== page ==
Cissexism

From Wikipedia, the free encyclopedia
Jump to: navigation, search

Cissexism (or cissexual assumption or cisnormativity) is the appeal to norms that enforce the gender binary and gender essentialism, and then used in the oppression of gender variant (non-binary) and trans identities.[1]

Origins[edit]

Cissexual privilege, a term coined by Julia Serano in Whipping Girl: A Transsexual Woman on Sexism and the Scapegoating of Femininity, is "the double standard that promotes the idea that transsexual genders are distinct from, and less legitimate than, cissexual genders".[2] In 2010 the term "cisgender privilege" appeared in academic literature, defined as the "set of unearned advantages that individuals who identify with their biological sex accrue solely due to having a cisgender identity".[3] Cissexist ideas of what bodies must correspond to what gender presentations and identities is the root of transphobic and transmisogynistic violence.

"Genetic sex", in fact, cannot be determined by looking: we are unable to readily see people's sex chromosomes and, furthermore, "a person's genetic sex not matching their assigned sex occurs more often than most people would ever fathom."[2][4] The term "biological sex" is often used to refer to the matching up of particular gender presentations with particular genitalia, but this again is a cissexist assumption based on what is visually discernible.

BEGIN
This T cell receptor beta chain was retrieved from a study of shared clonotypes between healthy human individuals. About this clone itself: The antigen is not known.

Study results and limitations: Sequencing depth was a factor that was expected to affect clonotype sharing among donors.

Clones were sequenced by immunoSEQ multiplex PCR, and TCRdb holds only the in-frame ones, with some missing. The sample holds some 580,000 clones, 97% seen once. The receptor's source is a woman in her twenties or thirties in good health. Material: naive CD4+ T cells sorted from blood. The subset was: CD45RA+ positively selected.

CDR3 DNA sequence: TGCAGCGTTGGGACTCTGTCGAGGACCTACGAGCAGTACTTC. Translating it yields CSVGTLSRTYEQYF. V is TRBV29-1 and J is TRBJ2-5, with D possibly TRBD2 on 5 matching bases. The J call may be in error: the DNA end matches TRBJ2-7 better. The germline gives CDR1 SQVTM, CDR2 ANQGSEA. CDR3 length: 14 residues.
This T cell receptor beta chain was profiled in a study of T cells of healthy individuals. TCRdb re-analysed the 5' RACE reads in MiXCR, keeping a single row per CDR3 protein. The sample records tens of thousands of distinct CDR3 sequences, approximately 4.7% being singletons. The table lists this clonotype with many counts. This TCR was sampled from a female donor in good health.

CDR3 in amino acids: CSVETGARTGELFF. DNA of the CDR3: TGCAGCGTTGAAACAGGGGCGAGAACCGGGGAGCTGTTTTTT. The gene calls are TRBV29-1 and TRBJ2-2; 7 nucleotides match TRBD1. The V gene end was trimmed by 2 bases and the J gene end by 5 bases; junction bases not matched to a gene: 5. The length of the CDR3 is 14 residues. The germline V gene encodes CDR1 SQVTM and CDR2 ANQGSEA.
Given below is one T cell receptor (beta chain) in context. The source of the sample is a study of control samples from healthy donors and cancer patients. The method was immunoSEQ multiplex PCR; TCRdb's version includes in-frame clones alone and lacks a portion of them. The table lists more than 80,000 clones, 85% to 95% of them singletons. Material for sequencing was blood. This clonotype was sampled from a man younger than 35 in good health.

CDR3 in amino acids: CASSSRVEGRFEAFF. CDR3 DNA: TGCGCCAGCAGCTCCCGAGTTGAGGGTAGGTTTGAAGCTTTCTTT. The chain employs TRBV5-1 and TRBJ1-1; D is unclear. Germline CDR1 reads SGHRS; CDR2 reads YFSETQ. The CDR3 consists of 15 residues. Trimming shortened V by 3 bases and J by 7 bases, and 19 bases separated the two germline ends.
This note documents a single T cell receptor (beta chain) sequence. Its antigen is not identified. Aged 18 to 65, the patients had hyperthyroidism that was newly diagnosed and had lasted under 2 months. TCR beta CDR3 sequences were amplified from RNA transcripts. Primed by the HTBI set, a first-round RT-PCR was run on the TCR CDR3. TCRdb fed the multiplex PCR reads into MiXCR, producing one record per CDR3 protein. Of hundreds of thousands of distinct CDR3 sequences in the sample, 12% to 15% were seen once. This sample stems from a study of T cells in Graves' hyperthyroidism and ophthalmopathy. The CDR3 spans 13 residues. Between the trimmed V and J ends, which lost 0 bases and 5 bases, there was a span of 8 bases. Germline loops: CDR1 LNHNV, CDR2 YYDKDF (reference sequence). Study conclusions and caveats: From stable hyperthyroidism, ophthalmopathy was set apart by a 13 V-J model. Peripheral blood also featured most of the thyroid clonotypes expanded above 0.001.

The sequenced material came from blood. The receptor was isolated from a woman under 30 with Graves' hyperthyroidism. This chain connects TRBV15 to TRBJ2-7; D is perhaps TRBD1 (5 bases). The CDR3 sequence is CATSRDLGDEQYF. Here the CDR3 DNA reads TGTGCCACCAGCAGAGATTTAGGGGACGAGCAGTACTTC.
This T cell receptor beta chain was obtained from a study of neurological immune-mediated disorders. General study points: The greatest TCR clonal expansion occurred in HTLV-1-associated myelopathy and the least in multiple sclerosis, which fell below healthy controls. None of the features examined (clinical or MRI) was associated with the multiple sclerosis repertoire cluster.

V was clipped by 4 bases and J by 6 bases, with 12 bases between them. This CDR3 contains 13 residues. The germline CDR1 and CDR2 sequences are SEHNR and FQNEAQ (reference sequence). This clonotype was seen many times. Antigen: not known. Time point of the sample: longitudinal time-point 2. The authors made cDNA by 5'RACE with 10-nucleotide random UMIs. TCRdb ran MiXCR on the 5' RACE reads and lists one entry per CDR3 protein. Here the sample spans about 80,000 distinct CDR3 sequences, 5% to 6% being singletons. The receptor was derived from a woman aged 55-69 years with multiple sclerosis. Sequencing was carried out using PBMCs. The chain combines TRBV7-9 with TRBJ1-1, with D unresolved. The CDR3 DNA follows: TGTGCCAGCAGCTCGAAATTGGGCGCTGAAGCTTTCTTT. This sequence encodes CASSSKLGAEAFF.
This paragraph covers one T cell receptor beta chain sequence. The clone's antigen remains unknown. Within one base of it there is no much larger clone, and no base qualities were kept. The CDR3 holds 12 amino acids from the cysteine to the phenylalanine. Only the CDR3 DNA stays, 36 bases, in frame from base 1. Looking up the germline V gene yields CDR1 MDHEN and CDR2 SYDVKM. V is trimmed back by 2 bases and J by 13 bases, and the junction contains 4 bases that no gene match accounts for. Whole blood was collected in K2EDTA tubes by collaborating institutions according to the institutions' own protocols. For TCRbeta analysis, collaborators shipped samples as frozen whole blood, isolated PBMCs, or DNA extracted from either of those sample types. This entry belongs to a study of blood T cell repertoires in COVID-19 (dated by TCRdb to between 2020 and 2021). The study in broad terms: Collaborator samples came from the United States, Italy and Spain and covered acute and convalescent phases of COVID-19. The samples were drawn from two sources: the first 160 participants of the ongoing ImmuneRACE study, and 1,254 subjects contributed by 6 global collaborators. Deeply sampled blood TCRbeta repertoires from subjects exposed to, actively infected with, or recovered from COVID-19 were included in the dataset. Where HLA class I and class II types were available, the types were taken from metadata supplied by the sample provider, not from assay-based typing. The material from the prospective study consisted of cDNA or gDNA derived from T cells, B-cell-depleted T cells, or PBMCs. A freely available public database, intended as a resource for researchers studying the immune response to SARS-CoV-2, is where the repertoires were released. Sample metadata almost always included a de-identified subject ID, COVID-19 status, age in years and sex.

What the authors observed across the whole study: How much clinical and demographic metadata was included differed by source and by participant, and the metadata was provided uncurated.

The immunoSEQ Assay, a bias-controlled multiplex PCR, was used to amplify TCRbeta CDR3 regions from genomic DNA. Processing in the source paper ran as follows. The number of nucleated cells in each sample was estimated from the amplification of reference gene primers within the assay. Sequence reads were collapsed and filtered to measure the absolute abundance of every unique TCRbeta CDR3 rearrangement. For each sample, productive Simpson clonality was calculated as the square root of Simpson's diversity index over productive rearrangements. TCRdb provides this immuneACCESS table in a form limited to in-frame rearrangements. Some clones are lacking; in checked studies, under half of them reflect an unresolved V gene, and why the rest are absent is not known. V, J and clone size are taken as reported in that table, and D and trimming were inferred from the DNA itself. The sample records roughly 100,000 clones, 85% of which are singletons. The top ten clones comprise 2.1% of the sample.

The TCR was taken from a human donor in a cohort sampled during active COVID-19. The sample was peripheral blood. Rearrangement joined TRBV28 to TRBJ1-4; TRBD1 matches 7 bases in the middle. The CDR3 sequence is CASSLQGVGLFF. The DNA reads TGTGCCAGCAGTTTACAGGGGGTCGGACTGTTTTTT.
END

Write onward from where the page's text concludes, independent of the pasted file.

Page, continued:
Uses[edit]

The term is often considered to refer to a more subtle form of transphobia, that makes the assertion that being cisgender is the default and being transgender is abnormal or unnatural.[citation needed]

See also[edit]

References[edit]

  1. ^ http://everydayfeminism.com/2014/03/everyday-cissexism/
  2. ^ a b Serano, Julia (2007). Whipping Girl: A Transsexual Woman on Sexism and the Scapegoating of Femininity. Berkeley: Seal Press. pp. 162–173]. ISBN 1580051545. 
  3. ^ Walls, N. E.; Costello, K. (2010). Explorations in diversity: Examining privilege and oppression in a multicultural society, 2nd ed. Belmont, CA: Brooks/Cole. pp. 81−93. 
  4. ^ http://www.nature.com/news/sex-redefined-1.16943